Christianity and Black History MonthFebruary 15, 2008 — Deacon Duncan
In “honor” of Black History Month, Chuck Colson would like to remind us of the Christian faith of many famous African Americans.
Stories like these are a reminder of what a central role the Christian faith has played in the lives of many great Americans. We Christians need to reclaim our cultural heritage from those who seem intent on deleting it from history books?and from Black History Month celebrations. So I urge you: Before the month ends, make sure your own kids learn about the abiding faith of Sojourner Truth, Rosa Parks, Jackie Robinson, George Washington Carver, and, of course, the Rev. Martin Luther King Jr. And consider donating some of the good biographies written about these people to local schools and libraries-biographies that tell the whole story.
Is Colson correct in assuming that the credit should go to Christianity rather than to the men and women who made their lives such an inspiring example?
The problem with anecdotes like the ones Colson wants to highlight is that the number of other Christians is way higher than the number of inspirational examples, and the percentage of inspirational Christians is really not remarkably different than the percentage of inspirational non-Christians. If it were Christianity, and not some other factor, that was responsible for making ordinary people into high achievers, we ought to see the same influence across all of those who embrace Christianity. Conversely, if other factors are responsible, we ought to see that individual achievement is the result of the character of the individual and/or the circumstances in which he or she finds themselves, and not their social connection to some sectarian organization or other.
When we look across the whole spectrum of belief, we see evidence of the latter rather than the former. Christianity, for example, notably failed to restrain the wrath of our born-again Christian president, nor was it able to prevent him from launching an unprovoked and ill-advised invasion of Iraq for the “crime” of being ethnically close to the Saudi terrorists responsible for 9/11. Nor could it influence him to uphold his vow to protect and defend the Constitution, e.g. from attacks such as his own on the first and fourth amendments. It couldn’t even dissuade him from violating the human rights of prisoners within his power, by authorizing inhumane practices historically categorized as torture under US law.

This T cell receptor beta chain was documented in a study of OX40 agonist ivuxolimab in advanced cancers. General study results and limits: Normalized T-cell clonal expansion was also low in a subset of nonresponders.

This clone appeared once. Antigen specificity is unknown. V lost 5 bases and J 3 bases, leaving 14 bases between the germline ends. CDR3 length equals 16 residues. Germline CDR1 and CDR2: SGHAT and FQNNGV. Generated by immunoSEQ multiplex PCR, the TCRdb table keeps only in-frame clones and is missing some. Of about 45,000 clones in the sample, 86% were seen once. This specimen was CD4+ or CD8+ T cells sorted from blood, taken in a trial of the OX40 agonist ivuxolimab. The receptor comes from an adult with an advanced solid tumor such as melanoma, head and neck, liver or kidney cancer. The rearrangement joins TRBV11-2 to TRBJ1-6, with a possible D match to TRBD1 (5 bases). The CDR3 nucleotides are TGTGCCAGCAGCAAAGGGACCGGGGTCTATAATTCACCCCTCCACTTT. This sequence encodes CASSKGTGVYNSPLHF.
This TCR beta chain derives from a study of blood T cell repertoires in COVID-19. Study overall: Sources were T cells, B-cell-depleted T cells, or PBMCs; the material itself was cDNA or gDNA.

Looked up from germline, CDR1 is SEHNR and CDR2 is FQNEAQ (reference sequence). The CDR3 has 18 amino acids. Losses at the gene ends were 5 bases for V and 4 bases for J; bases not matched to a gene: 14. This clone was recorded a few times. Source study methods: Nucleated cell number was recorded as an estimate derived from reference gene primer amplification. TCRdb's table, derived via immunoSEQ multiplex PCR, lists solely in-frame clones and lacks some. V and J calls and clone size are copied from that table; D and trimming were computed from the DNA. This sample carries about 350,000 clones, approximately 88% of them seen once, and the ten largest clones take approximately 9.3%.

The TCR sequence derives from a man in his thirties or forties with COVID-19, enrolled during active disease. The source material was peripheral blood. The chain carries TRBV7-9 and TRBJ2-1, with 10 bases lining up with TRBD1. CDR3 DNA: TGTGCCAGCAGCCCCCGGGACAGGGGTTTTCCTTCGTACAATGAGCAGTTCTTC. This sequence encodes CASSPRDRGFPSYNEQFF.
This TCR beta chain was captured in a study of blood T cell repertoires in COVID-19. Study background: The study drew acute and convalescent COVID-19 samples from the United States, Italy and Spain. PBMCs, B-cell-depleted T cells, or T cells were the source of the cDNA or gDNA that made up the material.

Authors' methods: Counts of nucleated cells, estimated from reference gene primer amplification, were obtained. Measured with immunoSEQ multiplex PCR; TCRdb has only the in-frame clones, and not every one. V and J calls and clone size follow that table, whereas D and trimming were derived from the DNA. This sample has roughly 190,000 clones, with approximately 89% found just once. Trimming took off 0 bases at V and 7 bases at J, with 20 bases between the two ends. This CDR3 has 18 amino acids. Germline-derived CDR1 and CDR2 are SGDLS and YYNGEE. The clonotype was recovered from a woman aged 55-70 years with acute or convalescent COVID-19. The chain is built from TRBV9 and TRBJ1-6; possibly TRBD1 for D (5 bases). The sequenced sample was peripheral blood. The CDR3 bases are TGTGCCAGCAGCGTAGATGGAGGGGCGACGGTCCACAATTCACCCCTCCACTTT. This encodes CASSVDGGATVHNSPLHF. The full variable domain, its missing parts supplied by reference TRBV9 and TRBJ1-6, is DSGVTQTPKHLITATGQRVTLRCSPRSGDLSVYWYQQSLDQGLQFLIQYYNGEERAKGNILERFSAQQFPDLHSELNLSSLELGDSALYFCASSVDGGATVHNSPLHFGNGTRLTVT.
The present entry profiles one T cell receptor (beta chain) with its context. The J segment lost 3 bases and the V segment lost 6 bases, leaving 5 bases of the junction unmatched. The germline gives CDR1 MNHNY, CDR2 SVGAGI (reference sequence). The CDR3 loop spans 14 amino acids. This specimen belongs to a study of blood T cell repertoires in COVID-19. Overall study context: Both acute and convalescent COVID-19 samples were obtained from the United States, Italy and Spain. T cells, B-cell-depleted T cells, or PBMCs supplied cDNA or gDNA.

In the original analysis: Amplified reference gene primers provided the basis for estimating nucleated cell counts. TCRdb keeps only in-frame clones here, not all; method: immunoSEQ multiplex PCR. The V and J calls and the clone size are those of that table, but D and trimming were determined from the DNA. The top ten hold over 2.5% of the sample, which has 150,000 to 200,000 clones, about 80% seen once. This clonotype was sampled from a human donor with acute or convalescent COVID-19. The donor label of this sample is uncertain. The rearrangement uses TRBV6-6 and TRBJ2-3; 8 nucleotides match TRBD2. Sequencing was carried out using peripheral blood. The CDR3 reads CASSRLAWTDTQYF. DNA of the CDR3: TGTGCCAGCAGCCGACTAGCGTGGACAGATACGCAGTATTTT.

One could easily match the list of inspiring Christians with an equally-long list of embarrassing ones (who, of course, would not be “True Scotsmen”), because all Christianity does is to take the credit for the hard work, courage, and high moral standards of those brave and noble individuals who win our admiration. Men do all the work; Christianity contributes nothing that is not already in the character of the believer, for good or for ill.
So I must disagree with Mr. Colson. In honor of Black History Month, I say we ought to give credit to the outstanding accomplishments of African American men and women regardless of their allegiance (or lack of allegiance) to any particular sect. They did the work; they deserve the credit.